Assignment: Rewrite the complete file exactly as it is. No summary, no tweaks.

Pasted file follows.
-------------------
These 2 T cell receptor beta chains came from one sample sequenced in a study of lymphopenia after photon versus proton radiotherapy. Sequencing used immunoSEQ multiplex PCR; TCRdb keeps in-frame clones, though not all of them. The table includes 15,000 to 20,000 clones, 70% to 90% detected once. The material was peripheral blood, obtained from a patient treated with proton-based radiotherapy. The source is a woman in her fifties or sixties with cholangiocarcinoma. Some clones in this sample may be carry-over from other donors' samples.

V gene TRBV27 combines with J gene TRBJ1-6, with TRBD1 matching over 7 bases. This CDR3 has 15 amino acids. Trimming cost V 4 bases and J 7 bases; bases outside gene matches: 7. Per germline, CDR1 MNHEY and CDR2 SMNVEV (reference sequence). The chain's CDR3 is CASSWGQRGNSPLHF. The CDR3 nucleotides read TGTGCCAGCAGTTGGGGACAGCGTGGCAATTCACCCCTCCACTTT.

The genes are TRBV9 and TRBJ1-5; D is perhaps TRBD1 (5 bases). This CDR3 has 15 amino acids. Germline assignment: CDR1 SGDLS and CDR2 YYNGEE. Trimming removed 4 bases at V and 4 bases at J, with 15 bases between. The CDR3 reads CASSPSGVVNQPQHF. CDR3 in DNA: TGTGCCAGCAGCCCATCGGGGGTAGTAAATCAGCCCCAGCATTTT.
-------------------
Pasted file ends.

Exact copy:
These 2 T cell receptor beta chains came from one sample sequenced in a study of lymphopenia after photon versus proton radiotherapy. Sequencing used immunoSEQ multiplex PCR; TCRdb keeps in-frame clones, though not all of them. The table includes 15,000 to 20,000 clones, 70% to 90% detected once. The material was peripheral blood, obtained from a patient treated with proton-based radiotherapy. The source is a woman in her fifties or sixties with cholangiocarcinoma. Some clones in this sample may be carry-over from other donors' samples.

V gene TRBV27 combines with J gene TRBJ1-6, with TRBD1 matching over 7 bases. This CDR3 has 15 amino acids. Trimming cost V 4 bases and J 7 bases; bases outside gene matches: 7. Per germline, CDR1 MNHEY and CDR2 SMNVEV (reference sequence). The chain's CDR3 is CASSWGQRGNSPLHF. The CDR3 nucleotides read TGTGCCAGCAGTTGGGGACAGCGTGGCAATTCACCCCTCCACTTT.

The genes are TRBV9 and TRBJ1-5; D is perhaps TRBD1 (5 bases). This CDR3 has 15 amino acids. Germline assignment: CDR1 SGDLS and CDR2 YYNGEE. Trimming removed 4 bases at V and 4 bases at J, with 15 bases between. The CDR3 reads CASSPSGVVNQPQHF. CDR3 in DNA: TGTGCCAGCAGCCCATCGGGGGTAGTAAATCAGCCCCAGCATTTT.